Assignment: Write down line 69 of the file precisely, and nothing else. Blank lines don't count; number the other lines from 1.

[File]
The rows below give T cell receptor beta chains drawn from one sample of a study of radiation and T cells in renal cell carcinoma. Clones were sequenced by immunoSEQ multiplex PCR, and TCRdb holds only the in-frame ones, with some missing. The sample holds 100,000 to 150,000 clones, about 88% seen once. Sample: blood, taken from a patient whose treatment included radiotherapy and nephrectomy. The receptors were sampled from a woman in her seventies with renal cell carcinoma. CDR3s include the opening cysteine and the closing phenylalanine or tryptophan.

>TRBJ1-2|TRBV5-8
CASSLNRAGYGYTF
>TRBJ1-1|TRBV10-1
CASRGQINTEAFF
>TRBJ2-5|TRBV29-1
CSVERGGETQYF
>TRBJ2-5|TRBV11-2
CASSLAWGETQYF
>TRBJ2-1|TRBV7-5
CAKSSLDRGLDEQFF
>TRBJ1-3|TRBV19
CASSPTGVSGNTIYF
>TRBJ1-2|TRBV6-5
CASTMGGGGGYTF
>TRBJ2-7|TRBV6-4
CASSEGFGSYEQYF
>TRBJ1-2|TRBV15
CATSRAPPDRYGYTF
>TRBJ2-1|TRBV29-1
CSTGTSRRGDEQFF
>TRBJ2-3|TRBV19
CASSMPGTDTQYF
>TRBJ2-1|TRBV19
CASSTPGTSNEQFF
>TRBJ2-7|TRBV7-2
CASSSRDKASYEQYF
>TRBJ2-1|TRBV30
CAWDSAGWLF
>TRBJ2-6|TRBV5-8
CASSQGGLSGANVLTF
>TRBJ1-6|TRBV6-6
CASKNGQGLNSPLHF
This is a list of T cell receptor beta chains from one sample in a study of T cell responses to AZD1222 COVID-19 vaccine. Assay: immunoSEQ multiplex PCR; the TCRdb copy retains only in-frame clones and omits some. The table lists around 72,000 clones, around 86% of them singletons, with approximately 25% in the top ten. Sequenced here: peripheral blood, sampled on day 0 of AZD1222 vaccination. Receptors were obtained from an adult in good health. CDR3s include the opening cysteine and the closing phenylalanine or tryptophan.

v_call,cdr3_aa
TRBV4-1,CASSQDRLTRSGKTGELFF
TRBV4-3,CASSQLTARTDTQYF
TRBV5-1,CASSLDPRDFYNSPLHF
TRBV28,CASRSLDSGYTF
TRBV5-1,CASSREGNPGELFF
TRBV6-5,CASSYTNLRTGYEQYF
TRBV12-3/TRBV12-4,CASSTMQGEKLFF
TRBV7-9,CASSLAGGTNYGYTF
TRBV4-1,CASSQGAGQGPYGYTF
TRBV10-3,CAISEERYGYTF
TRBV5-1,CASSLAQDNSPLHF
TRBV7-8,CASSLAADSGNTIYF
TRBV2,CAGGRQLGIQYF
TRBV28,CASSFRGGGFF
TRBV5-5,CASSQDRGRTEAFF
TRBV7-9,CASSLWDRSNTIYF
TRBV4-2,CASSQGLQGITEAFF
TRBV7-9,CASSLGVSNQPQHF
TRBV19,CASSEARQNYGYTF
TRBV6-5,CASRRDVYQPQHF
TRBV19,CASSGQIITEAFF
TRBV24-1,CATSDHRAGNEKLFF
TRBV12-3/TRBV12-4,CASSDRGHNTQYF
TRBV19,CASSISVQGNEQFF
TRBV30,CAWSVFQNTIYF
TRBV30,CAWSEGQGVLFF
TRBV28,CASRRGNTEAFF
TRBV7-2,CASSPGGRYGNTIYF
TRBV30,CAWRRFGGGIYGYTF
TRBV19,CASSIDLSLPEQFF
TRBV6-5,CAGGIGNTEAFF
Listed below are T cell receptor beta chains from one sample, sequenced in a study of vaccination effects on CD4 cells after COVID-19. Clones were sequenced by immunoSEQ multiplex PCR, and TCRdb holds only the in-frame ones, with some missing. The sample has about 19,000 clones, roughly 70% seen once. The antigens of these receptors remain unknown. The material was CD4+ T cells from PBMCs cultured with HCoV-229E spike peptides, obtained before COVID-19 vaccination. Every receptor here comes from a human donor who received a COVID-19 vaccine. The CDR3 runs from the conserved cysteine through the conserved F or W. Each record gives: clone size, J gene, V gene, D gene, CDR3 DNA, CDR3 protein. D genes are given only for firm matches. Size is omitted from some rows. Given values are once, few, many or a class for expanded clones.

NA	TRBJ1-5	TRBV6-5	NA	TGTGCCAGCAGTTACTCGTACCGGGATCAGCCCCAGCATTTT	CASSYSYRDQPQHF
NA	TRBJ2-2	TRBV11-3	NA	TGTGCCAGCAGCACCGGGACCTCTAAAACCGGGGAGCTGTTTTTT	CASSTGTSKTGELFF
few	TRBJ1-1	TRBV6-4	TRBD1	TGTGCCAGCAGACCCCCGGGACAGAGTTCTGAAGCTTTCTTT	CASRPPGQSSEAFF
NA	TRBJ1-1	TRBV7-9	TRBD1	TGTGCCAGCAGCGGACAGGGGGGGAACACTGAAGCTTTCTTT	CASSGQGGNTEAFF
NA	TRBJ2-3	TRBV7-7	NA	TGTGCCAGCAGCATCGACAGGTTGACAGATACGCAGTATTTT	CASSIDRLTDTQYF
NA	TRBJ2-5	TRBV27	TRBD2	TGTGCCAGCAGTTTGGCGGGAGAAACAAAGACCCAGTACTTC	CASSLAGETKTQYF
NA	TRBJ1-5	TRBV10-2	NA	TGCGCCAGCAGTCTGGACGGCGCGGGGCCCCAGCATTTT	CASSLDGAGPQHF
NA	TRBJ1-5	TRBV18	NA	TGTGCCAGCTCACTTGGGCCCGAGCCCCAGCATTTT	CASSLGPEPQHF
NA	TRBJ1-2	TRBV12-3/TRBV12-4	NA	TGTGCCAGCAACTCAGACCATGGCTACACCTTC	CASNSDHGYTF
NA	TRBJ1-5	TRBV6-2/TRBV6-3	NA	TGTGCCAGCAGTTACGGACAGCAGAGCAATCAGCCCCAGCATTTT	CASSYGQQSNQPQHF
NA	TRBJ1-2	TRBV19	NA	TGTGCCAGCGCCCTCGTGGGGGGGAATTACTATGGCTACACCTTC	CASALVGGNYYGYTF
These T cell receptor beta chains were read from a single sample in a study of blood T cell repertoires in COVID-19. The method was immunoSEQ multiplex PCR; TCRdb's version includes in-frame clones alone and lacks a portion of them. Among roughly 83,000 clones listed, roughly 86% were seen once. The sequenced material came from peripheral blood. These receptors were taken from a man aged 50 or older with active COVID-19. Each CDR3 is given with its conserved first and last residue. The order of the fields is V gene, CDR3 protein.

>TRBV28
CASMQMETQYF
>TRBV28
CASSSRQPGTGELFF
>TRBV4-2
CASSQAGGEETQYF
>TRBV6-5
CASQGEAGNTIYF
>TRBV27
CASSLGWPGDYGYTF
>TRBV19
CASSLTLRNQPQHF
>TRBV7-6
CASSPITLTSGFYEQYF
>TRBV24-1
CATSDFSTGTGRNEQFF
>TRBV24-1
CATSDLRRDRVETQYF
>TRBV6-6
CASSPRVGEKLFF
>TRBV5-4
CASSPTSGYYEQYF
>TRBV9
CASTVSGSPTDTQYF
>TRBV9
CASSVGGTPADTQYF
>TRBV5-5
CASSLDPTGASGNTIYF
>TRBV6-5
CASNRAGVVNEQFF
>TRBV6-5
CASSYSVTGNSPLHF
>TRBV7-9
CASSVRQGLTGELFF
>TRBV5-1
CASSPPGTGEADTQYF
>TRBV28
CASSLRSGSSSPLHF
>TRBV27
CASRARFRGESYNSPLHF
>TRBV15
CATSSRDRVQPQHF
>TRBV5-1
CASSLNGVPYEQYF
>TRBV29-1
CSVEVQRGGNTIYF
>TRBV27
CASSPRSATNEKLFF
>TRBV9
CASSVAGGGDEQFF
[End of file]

NA	TRBJ2-2	TRBV11-3	NA	TGTGCCAGCAGCACCGGGACCTCTAAAACCGGGGAGCTGTTTTTT	CASSTGTSKTGELFF